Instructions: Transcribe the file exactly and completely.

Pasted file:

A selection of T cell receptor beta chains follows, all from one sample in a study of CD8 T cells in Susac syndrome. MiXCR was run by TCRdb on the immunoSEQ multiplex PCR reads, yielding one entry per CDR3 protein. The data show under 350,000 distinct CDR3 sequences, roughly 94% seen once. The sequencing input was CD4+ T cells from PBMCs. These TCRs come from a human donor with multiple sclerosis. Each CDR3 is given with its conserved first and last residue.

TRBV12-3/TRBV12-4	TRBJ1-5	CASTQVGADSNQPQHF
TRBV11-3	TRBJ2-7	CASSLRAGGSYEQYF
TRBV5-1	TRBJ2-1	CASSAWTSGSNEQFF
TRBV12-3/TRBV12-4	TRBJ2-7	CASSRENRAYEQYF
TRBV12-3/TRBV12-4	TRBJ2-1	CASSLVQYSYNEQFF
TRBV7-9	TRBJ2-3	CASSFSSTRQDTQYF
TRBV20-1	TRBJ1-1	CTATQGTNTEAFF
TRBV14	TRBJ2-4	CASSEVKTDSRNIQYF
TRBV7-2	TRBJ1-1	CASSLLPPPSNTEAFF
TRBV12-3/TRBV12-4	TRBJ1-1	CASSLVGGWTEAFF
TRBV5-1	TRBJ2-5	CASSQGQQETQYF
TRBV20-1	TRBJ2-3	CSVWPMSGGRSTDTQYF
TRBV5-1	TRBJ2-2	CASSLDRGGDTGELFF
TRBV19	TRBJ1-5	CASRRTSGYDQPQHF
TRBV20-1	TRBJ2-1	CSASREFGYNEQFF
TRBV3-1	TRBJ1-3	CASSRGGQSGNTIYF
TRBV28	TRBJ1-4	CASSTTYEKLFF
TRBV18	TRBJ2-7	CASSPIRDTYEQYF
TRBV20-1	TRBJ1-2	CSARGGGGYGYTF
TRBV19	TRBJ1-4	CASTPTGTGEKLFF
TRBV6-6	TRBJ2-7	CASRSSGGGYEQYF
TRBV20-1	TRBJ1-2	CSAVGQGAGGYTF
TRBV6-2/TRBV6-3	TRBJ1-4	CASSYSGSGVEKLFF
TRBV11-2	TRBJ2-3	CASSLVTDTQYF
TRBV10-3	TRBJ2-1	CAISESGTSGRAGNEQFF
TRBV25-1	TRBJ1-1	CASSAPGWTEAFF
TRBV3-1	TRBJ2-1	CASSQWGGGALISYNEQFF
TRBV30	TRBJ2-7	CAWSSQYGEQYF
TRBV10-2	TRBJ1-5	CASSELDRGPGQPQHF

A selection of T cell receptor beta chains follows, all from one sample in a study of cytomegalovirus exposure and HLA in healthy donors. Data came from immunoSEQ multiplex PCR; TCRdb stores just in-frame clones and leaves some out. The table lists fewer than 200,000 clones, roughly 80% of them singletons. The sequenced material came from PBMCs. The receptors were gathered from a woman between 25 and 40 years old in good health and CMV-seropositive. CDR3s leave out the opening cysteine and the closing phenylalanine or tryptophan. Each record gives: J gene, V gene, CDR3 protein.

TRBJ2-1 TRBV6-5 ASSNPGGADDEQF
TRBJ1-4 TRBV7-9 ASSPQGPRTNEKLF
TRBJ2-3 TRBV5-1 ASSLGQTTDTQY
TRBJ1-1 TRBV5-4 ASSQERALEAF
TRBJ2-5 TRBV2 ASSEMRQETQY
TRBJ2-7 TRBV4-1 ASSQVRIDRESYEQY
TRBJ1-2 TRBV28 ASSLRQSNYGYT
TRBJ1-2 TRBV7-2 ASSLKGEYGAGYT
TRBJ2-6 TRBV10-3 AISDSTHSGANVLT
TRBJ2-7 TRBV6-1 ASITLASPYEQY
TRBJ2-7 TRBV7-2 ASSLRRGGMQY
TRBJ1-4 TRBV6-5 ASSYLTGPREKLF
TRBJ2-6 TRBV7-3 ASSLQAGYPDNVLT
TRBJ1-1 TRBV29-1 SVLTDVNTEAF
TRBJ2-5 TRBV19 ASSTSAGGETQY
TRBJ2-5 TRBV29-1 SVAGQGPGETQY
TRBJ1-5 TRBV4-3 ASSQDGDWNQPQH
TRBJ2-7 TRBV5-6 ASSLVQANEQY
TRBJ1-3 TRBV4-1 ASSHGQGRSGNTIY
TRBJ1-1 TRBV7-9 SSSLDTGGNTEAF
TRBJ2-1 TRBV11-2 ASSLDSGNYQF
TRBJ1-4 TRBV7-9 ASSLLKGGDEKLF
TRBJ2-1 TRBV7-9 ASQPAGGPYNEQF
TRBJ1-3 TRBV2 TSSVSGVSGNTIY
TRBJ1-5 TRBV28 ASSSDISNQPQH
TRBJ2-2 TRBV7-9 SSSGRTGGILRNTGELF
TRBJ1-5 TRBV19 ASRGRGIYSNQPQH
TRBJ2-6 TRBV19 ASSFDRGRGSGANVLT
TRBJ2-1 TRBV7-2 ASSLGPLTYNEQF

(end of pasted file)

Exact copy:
A selection of T cell receptor beta chains follows, all from one sample in a study of CD8 T cells in Susac syndrome. MiXCR was run by TCRdb on the immunoSEQ multiplex PCR reads, yielding one entry per CDR3 protein. The data show under 350,000 distinct CDR3 sequences, roughly 94% seen once. The sequencing input was CD4+ T cells from PBMCs. These TCRs come from a human donor with multiple sclerosis. Each CDR3 is given with its conserved first and last residue.

TRBV12-3/TRBV12-4	TRBJ1-5	CASTQVGADSNQPQHF
TRBV11-3	TRBJ2-7	CASSLRAGGSYEQYF
TRBV5-1	TRBJ2-1	CASSAWTSGSNEQFF
TRBV12-3/TRBV12-4	TRBJ2-7	CASSRENRAYEQYF
TRBV12-3/TRBV12-4	TRBJ2-1	CASSLVQYSYNEQFF
TRBV7-9	TRBJ2-3	CASSFSSTRQDTQYF
TRBV20-1	TRBJ1-1	CTATQGTNTEAFF
TRBV14	TRBJ2-4	CASSEVKTDSRNIQYF
TRBV7-2	TRBJ1-1	CASSLLPPPSNTEAFF
TRBV12-3/TRBV12-4	TRBJ1-1	CASSLVGGWTEAFF
TRBV5-1	TRBJ2-5	CASSQGQQETQYF
TRBV20-1	TRBJ2-3	CSVWPMSGGRSTDTQYF
TRBV5-1	TRBJ2-2	CASSLDRGGDTGELFF
TRBV19	TRBJ1-5	CASRRTSGYDQPQHF
TRBV20-1	TRBJ2-1	CSASREFGYNEQFF
TRBV3-1	TRBJ1-3	CASSRGGQSGNTIYF
TRBV28	TRBJ1-4	CASSTTYEKLFF
TRBV18	TRBJ2-7	CASSPIRDTYEQYF
TRBV20-1	TRBJ1-2	CSARGGGGYGYTF
TRBV19	TRBJ1-4	CASTPTGTGEKLFF
TRBV6-6	TRBJ2-7	CASRSSGGGYEQYF
TRBV20-1	TRBJ1-2	CSAVGQGAGGYTF
TRBV6-2/TRBV6-3	TRBJ1-4	CASSYSGSGVEKLFF
TRBV11-2	TRBJ2-3	CASSLVTDTQYF
TRBV10-3	TRBJ2-1	CAISESGTSGRAGNEQFF
TRBV25-1	TRBJ1-1	CASSAPGWTEAFF
TRBV3-1	TRBJ2-1	CASSQWGGGALISYNEQFF
TRBV30	TRBJ2-7	CAWSSQYGEQYF
TRBV10-2	TRBJ1-5	CASSELDRGPGQPQHF

A selection of T cell receptor beta chains follows, all from one sample in a study of cytomegalovirus exposure and HLA in healthy donors. Data came from immunoSEQ multiplex PCR; TCRdb stores just in-frame clones and leaves some out. The table lists fewer than 200,000 clones, roughly 80% of them singletons. The sequenced material came from PBMCs. The receptors were gathered from a woman between 25 and 40 years old in good health and CMV-seropositive. CDR3s leave out the opening cysteine and the closing phenylalanine or tryptophan. Each record gives: J gene, V gene, CDR3 protein.

TRBJ2-1 TRBV6-5 ASSNPGGADDEQF
TRBJ1-4 TRBV7-9 ASSPQGPRTNEKLF
TRBJ2-3 TRBV5-1 ASSLGQTTDTQY
TRBJ1-1 TRBV5-4 ASSQERALEAF
TRBJ2-5 TRBV2 ASSEMRQETQY
TRBJ2-7 TRBV4-1 ASSQVRIDRESYEQY
TRBJ1-2 TRBV28 ASSLRQSNYGYT
TRBJ1-2 TRBV7-2 ASSLKGEYGAGYT
TRBJ2-6 TRBV10-3 AISDSTHSGANVLT
TRBJ2-7 TRBV6-1 ASITLASPYEQY
TRBJ2-7 TRBV7-2 ASSLRRGGMQY
TRBJ1-4 TRBV6-5 ASSYLTGPREKLF
TRBJ2-6 TRBV7-3 ASSLQAGYPDNVLT
TRBJ1-1 TRBV29-1 SVLTDVNTEAF
TRBJ2-5 TRBV19 ASSTSAGGETQY
TRBJ2-5 TRBV29-1 SVAGQGPGETQY
TRBJ1-5 TRBV4-3 ASSQDGDWNQPQH
TRBJ2-7 TRBV5-6 ASSLVQANEQY
TRBJ1-3 TRBV4-1 ASSHGQGRSGNTIY
TRBJ1-1 TRBV7-9 SSSLDTGGNTEAF
TRBJ2-1 TRBV11-2 ASSLDSGNYQF
TRBJ1-4 TRBV7-9 ASSLLKGGDEKLF
TRBJ2-1 TRBV7-9 ASQPAGGPYNEQF
TRBJ1-3 TRBV2 TSSVSGVSGNTIY
TRBJ1-5 TRBV28 ASSSDISNQPQH
TRBJ2-2 TRBV7-9 SSSGRTGGILRNTGELF
TRBJ1-5 TRBV19 ASRGRGIYSNQPQH
TRBJ2-6 TRBV19 ASSFDRGRGSGANVLT
TRBJ2-1 TRBV7-2 ASSLGPLTYNEQF